For three years, China’s zero-Covid policy consistently received high-profile media coverage from the Chinese and the international press. During the first phase of the pandemic, China’s mass mobilisation of resources and strict regionwide lockdowns were seen as highly effective—a testament to the advantages of autocratic power. But after vaccines arrived and Western countries resumed normal economic activities, China’s ongoing restrictions became a source of growing concern.
Then, when the restrictions were finally lifted in late 2022, the press coverage dissipated, and the official Chinese position was silence. Just as the Chinese people were starting to regain their economic footing and reckon with the emotional fallout of the previous three years, the world stopped paying attention.
Yet the legacy of zero-Covid will not soon be forgotten. For three years, nearly every city was under various forms of lockdown, with as many as 370 million people isolated in their homes at the policy’s peak. Shanghai, China’s economic hub, was among the cities subjected to the most severe lockdowns. When it was shuttered for two months in 2022, economists worried that national GDP would fall by several percentage points.
Today, the pain is felt more broadly, with remuneration and jobs being cut across the urban economy. Salaries in typically high-paying technology and finance jobs have been slashed by 40%, and even civil-service jobs, which pay less but are considered more stable, are experiencing substantial pay cuts. Such reductions are especially painful in a country with an already low baseline income level. In 2022, urban China’s median per capita disposable income (after taxes) was US$6,224, compared to US$55,832 in the United States. (Of course, prices are higher in the US, but not by a factor of 8.97.)
Worse, the mass layoffs that started in the Chinese tech sector in 2021 have increased over time, with more than 200,000 tech jobs eliminated just between July 2021 and March 2022. And that figure doesn’t account for the knock-on effects in closely connected sectors such as finance and law, let alone the broader effect on consumption and wealth accumulation, where these jobs have a disproportionally large impact.
China’s much poorer rural areas have arguably suffered even more. In 2022, rural per capita disposable income was a mere US$2,777. Generally, rural households supplement their agricultural income by working as migrant laborers in cities, opening their hometowns to tourists from urban areas or abroad, and selling high-value commodities like tea or flowers in urban markets. But during the zero-Covid period, rural villages were cut off from urban markets and tourists, leaving their inhabitants to eke out a livelihood as subsistence farmers.
Making matters worse, the zero-Covid policy’s demands on public spending deepened local government debt, and now the country’s enormous real-estate sector is in crisis, with overall growth continuing to slow. These economic problems come at a time of acute personal suffering for many Chinese. Millions of migrant workers remain traumatised from living in dormitories or apartments without kitchens, surviving on instant noodles for weeks and months at a time. The full costs of Covid-19 and the lockdowns are still being tallied. While the youth suicide rate ticked up notably in the US during the pandemic, it doubled in China between 2019 and 2021.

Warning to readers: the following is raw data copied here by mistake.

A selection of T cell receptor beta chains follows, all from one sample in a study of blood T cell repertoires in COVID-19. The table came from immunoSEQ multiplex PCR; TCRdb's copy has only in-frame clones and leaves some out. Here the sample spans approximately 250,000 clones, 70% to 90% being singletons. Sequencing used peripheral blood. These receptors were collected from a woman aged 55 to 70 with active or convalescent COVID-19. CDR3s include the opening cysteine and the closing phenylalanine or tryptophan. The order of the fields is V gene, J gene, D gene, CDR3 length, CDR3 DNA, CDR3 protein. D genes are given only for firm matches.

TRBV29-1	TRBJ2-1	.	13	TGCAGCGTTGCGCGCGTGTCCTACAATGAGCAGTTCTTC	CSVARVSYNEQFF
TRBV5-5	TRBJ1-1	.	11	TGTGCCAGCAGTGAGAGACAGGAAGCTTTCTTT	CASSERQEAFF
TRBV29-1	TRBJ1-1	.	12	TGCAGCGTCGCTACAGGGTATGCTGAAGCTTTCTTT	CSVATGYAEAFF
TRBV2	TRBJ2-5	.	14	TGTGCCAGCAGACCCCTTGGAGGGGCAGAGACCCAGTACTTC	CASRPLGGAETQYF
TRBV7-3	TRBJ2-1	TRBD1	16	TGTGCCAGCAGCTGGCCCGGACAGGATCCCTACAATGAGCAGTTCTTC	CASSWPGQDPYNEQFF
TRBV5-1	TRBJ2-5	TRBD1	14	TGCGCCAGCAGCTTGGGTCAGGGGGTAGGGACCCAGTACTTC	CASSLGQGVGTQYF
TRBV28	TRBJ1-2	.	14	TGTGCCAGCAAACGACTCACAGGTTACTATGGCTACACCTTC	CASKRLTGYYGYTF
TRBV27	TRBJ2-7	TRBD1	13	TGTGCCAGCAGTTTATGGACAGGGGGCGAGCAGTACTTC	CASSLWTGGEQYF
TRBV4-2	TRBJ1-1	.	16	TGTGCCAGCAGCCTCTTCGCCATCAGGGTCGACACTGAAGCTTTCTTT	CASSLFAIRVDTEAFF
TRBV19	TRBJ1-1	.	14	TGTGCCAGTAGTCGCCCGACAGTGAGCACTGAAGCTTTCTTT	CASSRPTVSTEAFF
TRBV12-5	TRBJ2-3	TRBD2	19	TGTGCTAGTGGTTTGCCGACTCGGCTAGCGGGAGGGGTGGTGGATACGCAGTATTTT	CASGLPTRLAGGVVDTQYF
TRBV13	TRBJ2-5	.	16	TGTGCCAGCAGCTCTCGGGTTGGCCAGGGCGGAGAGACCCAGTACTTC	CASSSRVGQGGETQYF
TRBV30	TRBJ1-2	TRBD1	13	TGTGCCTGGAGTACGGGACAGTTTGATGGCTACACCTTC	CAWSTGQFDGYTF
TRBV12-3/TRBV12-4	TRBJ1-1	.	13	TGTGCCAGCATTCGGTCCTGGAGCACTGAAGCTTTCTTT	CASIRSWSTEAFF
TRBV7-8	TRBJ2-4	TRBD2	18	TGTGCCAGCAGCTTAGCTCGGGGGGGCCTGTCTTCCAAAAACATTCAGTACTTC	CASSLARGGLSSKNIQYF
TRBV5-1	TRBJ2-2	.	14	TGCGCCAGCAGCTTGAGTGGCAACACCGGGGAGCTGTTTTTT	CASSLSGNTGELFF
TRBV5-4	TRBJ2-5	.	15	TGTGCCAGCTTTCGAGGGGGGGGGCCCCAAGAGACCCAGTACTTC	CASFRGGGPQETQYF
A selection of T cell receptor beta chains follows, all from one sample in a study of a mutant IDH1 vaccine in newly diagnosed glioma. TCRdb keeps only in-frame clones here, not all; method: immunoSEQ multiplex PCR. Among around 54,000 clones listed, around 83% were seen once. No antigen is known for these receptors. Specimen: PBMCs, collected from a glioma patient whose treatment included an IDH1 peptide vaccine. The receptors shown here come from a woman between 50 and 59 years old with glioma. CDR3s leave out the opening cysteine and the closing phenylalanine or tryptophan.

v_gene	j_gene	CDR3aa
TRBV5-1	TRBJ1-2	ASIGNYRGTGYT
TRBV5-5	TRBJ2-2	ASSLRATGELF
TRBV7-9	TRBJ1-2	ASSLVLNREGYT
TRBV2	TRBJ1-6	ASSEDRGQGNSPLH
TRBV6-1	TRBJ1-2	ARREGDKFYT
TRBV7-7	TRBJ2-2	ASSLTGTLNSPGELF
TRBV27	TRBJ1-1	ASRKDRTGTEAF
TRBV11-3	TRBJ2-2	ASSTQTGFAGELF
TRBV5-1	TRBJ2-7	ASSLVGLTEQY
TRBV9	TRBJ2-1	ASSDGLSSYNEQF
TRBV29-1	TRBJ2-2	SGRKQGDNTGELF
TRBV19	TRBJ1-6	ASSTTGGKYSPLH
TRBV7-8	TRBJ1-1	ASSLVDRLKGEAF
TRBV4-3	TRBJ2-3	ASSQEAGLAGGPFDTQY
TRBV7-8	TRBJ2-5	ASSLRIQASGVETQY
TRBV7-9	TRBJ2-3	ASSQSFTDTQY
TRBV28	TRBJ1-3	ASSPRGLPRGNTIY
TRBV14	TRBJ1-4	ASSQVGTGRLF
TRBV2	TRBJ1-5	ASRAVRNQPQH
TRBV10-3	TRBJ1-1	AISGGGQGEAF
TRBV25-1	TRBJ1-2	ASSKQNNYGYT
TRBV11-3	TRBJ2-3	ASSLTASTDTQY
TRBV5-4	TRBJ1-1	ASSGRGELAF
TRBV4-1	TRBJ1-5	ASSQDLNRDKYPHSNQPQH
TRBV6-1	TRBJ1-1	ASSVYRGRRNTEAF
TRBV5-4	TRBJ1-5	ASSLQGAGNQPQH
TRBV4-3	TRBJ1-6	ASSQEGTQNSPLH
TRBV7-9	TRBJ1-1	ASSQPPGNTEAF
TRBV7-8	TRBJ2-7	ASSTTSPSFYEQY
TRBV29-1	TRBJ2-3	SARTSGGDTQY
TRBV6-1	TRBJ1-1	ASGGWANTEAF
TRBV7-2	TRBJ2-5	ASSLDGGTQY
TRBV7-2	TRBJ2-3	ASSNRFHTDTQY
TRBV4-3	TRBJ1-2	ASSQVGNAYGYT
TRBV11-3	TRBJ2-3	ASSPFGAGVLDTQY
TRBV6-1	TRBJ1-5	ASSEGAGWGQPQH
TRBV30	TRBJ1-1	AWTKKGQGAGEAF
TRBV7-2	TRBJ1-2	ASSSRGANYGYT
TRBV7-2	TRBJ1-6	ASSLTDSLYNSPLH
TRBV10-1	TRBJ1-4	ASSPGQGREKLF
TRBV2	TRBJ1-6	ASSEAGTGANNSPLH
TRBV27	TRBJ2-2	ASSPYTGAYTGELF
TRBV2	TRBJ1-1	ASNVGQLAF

When the government did finally finish lifting zero-Covid restrictions, the vaccination rate was still low among the elderly, and there was little time for hospitals and health workers to prepare for the one billion infections that soon followed. Given the sheer size of that figure, China did better than many expected. The virus didn’t mutate into a more virulent form, and the relatively less effective Chinese vaccine still protected the bulk of the population from serious illness or death. An estimated two million people died in the two months after the end of zero-Covid restrictions, but that means China (with its 1.4 billion people) still had a much lower mortality rate than the US.
China’s bigger problem was that all these deaths came suddenly, thus overwhelming funeral homes and forcing families to conduct expedient cremations and burials without traditional grieving practices. These experiences, combined with the official silence on the subject, have left a mute but palpable sense of collective pain.
Public reactions to these challenges have been mixed. Not surprisingly, young people who only ever knew China’s pre-pandemic ‘economic miracle’ are the most dispirited. Youth unemployment was at a record high of 21.3% this past June, before China stopped releasing such data altogether. Now, many younger Chinese simply want to give up (‘tang ping’) or leave the labor force to become ‘full-time children’.
The older generation is more stoic. Most of those born before the 1990s remember poverty. In the 1970s and 1980s, China was one of the world’s poorest countries, and a single bad harvest could mean starvation in the countryside. In 1978, the average city dweller had a mere 3.6 square metres of living space. Older Chinese can endure new hardships knowing that their children will still be better off than they were at the same age—no matter what happens.
Some are even cautiously optimistic following the shift in the tone of US–China relations. After years of rising tensions, recent diplomacy—including US Secretary of State Antony Blinken’s visit to Beijing in June and Chinese President Xi Jinping’s visit to San Francisco last week—signals a return to stability, even if not a fundamental improvement in this most important of international relationships. Stability can restore domestic and international investors’ confidence in the Chinese economy, thereby generating more tourism, trade, jobs and pay hikes. There is hope yet for more Chinese to escape poverty and resume a normal life.